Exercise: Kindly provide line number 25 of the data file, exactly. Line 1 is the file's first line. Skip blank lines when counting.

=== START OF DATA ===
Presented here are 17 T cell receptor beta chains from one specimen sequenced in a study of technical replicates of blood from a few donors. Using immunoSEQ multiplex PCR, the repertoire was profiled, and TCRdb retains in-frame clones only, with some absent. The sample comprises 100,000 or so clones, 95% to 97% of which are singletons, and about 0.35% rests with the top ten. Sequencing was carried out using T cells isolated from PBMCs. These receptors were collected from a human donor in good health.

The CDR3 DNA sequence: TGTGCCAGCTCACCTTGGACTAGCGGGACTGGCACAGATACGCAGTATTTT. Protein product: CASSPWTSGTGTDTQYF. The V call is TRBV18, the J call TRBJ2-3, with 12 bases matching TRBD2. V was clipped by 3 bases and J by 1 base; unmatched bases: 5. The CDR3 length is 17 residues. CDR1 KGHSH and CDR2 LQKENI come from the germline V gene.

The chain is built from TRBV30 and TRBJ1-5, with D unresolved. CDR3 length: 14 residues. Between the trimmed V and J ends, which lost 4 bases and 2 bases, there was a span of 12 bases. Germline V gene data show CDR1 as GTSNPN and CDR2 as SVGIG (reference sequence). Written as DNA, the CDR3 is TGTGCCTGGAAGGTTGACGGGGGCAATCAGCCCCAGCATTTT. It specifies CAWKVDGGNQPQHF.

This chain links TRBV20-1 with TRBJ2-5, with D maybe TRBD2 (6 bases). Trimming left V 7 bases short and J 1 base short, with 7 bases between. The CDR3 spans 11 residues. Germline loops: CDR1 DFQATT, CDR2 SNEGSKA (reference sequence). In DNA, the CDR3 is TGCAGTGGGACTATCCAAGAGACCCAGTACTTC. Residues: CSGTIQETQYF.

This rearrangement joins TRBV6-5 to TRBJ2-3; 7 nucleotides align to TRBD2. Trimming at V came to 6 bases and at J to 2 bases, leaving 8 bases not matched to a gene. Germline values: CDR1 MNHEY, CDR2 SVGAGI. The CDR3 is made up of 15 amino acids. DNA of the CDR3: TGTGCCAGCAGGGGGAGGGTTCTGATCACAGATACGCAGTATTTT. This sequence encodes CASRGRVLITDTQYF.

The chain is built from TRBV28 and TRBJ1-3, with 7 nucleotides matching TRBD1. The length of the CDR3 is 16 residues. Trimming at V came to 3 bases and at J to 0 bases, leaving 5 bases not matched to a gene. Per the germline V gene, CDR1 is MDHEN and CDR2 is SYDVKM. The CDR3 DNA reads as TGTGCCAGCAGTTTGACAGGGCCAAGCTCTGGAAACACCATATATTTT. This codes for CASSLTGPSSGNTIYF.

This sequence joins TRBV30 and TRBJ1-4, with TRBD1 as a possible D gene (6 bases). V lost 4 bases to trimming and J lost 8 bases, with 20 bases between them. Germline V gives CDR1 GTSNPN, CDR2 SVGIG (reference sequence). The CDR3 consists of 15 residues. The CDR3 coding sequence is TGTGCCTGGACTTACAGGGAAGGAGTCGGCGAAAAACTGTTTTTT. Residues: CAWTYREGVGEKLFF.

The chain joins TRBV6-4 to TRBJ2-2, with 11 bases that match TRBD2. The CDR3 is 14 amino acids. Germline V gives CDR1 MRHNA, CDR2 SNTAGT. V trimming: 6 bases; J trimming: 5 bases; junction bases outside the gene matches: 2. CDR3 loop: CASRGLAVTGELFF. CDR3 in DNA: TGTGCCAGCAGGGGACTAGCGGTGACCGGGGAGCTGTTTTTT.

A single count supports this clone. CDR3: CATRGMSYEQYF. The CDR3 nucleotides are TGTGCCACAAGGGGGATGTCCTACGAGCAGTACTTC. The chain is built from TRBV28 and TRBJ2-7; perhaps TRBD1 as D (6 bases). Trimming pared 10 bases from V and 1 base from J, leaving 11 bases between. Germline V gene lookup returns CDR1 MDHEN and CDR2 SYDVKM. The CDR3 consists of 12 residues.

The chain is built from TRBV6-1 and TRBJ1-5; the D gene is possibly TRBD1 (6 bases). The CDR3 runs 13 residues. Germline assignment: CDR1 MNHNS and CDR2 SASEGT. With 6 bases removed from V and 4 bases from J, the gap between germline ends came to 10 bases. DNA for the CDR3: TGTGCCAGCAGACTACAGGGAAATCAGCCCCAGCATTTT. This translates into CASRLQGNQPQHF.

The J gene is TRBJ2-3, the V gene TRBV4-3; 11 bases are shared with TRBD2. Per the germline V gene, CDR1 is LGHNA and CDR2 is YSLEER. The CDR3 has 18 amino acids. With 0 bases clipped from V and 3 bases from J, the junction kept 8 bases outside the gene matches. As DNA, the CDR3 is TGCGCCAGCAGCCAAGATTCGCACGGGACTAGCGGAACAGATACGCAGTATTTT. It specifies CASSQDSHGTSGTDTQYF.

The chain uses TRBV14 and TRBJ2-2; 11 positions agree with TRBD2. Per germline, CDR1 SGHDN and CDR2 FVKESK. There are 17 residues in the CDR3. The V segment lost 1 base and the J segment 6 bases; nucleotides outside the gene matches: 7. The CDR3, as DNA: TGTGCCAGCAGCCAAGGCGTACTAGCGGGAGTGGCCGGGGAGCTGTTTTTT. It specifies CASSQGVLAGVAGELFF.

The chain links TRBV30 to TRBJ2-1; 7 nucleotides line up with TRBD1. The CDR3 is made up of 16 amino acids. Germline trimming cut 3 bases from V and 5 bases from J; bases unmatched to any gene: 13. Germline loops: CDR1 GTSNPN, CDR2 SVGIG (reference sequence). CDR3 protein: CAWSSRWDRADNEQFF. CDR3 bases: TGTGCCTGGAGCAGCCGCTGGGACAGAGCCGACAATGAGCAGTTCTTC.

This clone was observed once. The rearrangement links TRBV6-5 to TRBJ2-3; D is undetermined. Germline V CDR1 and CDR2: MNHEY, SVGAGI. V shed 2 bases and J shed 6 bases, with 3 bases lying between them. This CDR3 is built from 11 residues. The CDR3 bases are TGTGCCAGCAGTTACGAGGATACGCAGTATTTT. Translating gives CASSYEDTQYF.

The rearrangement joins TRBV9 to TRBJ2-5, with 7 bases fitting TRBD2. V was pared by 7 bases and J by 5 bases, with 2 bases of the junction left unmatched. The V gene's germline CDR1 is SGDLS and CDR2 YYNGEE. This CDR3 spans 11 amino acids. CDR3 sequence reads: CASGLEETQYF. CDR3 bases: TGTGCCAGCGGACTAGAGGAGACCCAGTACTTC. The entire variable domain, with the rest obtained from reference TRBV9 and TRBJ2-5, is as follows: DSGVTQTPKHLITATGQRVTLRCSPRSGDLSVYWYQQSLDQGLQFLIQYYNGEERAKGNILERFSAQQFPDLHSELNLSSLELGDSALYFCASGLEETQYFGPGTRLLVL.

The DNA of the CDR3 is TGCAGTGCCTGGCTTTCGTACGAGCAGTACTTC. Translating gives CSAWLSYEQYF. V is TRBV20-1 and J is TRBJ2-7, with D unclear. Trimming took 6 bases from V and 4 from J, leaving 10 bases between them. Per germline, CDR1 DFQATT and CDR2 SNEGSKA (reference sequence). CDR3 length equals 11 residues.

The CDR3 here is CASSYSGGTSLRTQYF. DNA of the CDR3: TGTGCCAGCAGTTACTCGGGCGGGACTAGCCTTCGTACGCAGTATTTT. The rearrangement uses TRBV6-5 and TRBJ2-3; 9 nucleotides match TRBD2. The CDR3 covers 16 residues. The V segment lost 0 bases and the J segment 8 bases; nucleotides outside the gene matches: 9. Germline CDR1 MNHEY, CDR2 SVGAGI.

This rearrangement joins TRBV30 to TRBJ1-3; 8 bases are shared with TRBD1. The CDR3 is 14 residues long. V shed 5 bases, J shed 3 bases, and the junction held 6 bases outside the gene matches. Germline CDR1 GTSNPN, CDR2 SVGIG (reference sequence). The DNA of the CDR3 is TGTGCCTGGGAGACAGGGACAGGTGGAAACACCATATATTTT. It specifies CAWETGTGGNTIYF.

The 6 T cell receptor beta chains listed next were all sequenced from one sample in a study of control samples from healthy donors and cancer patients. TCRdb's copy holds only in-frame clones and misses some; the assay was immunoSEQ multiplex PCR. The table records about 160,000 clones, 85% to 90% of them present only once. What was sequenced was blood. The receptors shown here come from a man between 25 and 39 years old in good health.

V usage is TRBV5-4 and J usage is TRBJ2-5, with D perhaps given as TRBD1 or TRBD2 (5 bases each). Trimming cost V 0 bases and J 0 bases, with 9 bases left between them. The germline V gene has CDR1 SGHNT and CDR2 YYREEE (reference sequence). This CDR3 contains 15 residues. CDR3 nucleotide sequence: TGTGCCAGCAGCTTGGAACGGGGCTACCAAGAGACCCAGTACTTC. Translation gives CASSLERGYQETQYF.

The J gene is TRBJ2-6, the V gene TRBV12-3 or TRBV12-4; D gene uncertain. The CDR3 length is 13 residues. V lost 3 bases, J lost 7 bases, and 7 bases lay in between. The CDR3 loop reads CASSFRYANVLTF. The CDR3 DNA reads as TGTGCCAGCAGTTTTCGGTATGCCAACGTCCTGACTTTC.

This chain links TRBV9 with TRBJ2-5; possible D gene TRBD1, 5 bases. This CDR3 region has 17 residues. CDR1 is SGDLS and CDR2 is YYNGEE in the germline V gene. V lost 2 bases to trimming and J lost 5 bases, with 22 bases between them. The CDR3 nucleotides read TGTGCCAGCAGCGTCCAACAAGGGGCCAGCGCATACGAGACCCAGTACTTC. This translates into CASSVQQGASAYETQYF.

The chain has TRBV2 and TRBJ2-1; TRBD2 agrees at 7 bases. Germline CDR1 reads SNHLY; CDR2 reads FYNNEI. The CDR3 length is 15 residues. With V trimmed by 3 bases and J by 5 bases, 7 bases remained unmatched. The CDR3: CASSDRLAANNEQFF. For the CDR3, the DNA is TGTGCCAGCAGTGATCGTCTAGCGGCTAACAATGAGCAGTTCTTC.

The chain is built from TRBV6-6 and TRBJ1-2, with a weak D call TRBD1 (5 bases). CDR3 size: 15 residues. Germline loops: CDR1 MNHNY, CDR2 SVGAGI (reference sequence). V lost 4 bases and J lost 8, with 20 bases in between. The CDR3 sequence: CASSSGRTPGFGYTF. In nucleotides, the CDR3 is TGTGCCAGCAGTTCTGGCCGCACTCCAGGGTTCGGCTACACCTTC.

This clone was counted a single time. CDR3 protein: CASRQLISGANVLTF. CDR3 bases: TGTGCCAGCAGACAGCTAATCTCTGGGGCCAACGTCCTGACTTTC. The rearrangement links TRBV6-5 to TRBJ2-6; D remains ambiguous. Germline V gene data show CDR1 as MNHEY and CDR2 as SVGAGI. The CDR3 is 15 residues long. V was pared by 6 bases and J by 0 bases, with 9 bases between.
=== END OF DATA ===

This clone was counted a single time. CDR3 protein: CASRQLISGANVLTF. CDR3 bases: TGTGCCAGCAGACAGCTAATCTCTGGGGCCAACGTCCTGACTTTC. The rearrangement links TRBV6-5 to TRBJ2-6; D remains ambiguous. Germline V gene data show CDR1 as MNHEY and CDR2 as SVGAGI. The CDR3 is 15 residues long. V was pared by 6 bases and J by 0 bases, with 9 bases between.